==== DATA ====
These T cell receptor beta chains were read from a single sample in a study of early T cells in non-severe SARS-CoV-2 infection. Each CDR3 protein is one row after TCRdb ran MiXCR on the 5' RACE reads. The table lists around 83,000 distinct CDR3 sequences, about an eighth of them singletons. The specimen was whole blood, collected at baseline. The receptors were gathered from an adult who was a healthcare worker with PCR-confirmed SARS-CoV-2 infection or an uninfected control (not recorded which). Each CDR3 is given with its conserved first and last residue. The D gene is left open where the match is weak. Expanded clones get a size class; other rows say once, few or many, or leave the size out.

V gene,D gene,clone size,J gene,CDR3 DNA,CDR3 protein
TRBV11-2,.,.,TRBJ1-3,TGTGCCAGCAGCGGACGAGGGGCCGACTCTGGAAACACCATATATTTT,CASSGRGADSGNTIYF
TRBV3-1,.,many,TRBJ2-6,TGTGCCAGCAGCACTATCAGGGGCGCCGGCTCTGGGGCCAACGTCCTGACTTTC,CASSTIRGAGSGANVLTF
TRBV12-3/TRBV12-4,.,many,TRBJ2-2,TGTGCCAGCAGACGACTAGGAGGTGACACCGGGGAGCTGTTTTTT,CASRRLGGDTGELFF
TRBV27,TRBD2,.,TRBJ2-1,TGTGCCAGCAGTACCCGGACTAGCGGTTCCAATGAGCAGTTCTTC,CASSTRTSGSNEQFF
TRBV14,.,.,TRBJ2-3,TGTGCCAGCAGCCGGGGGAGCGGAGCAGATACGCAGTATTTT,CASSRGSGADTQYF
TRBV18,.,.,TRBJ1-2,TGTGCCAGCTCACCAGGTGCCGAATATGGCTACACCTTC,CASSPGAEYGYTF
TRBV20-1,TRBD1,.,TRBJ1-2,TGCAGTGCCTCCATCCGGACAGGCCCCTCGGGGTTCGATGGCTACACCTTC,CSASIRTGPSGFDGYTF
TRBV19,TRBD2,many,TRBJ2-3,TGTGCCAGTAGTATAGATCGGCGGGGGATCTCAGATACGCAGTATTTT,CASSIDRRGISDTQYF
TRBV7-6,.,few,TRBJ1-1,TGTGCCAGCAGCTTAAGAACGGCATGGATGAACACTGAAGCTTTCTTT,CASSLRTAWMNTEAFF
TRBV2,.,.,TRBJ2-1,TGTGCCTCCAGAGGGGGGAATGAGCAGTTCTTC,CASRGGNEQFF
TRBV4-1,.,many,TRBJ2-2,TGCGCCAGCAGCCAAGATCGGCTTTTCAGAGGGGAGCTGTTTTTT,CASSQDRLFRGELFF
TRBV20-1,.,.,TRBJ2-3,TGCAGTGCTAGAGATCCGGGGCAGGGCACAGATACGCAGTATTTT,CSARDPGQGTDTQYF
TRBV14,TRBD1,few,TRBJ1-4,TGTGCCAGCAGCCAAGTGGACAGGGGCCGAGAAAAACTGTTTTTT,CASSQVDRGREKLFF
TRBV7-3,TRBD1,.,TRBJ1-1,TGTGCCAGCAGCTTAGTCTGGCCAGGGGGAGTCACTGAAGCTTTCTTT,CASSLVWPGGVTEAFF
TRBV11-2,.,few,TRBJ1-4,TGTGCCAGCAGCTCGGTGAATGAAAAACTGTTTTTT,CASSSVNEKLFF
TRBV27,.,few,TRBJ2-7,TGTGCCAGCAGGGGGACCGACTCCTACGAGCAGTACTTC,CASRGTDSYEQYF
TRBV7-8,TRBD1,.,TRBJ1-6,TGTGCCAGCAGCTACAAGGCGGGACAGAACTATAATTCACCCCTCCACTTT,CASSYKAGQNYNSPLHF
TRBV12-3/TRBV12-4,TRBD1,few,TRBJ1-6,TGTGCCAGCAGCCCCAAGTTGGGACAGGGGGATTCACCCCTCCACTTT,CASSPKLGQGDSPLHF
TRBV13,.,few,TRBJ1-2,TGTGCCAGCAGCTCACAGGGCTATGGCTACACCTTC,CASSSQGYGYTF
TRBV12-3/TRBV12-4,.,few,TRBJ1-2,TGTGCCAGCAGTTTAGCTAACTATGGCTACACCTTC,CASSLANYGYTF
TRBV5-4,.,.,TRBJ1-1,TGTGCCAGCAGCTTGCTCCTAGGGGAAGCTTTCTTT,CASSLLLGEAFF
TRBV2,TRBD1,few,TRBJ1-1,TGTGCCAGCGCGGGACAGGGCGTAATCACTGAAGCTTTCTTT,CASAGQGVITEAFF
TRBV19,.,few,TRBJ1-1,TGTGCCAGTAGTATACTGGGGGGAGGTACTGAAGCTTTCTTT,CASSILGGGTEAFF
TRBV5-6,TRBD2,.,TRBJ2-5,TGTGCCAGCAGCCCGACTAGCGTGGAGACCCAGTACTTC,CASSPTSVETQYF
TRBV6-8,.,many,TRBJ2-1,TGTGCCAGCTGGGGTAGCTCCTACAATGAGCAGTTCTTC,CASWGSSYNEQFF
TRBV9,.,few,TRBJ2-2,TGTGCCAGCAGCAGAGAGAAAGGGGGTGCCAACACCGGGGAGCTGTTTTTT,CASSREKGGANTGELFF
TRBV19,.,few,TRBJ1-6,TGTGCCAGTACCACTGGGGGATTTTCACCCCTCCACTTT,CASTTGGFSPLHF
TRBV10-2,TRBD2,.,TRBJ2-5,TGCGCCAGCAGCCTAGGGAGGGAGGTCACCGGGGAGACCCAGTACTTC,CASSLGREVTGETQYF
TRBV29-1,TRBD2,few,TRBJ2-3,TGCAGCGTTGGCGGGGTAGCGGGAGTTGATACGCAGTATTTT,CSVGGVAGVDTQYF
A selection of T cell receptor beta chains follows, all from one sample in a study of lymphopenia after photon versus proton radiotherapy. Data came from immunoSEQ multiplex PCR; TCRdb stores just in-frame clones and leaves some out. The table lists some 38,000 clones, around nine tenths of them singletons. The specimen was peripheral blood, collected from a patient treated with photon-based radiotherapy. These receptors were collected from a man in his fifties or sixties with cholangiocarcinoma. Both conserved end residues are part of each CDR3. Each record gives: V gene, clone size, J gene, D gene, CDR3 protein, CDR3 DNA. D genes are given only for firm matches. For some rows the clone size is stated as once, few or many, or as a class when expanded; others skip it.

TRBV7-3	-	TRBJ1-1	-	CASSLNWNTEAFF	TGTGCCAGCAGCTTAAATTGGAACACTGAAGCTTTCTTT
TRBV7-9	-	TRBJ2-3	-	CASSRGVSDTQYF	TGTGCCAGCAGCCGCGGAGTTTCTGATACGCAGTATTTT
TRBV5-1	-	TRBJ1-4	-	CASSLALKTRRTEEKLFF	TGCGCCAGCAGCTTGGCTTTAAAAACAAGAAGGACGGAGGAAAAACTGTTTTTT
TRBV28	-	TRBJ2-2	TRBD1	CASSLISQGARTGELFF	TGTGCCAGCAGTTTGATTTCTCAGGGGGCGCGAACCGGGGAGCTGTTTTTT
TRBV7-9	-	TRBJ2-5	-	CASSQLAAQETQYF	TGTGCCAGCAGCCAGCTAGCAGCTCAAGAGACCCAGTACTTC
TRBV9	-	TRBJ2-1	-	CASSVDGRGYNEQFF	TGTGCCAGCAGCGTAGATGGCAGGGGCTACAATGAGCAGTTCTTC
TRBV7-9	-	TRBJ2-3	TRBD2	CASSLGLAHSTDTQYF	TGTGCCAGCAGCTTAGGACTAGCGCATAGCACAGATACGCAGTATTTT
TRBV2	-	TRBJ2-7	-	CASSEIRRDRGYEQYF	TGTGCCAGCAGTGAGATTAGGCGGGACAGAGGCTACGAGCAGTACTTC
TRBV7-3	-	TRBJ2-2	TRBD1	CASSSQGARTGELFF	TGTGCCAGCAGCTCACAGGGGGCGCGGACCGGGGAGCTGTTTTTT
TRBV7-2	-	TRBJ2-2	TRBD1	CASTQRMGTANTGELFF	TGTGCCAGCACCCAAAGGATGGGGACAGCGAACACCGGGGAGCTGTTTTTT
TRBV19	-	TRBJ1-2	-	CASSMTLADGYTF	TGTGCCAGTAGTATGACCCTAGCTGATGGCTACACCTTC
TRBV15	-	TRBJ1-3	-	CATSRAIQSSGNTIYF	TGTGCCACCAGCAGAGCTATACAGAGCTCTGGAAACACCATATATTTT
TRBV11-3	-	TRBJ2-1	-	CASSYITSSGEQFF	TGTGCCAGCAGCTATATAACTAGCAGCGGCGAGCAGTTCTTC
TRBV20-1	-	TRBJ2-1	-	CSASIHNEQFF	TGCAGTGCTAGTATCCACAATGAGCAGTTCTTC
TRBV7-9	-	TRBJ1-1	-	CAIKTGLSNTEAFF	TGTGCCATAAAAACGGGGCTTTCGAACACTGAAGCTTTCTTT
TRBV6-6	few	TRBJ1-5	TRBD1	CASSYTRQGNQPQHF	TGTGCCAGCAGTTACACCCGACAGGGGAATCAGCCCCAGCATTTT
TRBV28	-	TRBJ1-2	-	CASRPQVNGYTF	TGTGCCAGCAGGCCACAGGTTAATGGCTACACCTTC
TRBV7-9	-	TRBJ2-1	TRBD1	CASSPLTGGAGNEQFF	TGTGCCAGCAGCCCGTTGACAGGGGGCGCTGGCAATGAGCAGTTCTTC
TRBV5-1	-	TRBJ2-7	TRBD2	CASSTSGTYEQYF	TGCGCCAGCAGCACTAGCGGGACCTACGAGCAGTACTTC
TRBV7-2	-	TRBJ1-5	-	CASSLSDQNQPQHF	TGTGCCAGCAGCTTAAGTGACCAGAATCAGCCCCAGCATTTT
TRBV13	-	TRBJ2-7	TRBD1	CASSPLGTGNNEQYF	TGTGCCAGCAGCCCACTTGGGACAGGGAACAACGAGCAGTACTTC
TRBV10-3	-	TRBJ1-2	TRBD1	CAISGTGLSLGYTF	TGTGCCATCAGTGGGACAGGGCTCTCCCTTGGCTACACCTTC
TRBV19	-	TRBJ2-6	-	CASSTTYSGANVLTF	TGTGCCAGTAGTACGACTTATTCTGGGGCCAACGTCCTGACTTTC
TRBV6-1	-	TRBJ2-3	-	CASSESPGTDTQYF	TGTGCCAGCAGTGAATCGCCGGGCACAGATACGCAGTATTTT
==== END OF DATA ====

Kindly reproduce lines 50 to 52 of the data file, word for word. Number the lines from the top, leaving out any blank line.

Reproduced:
TRBV7-9	-	TRBJ2-1	TRBD1	CASSPLTGGAGNEQFF	TGTGCCAGCAGCCCGTTGACAGGGGGCGCTGGCAATGAGCAGTTCTTC
TRBV5-1	-	TRBJ2-7	TRBD2	CASSTSGTYEQYF	TGCGCCAGCAGCACTAGCGGGACCTACGAGCAGTACTTC
TRBV7-2	-	TRBJ1-5	-	CASSLSDQNQPQHF	TGTGCCAGCAGCTTAAGTGACCAGAATCAGCCCCAGCATTTT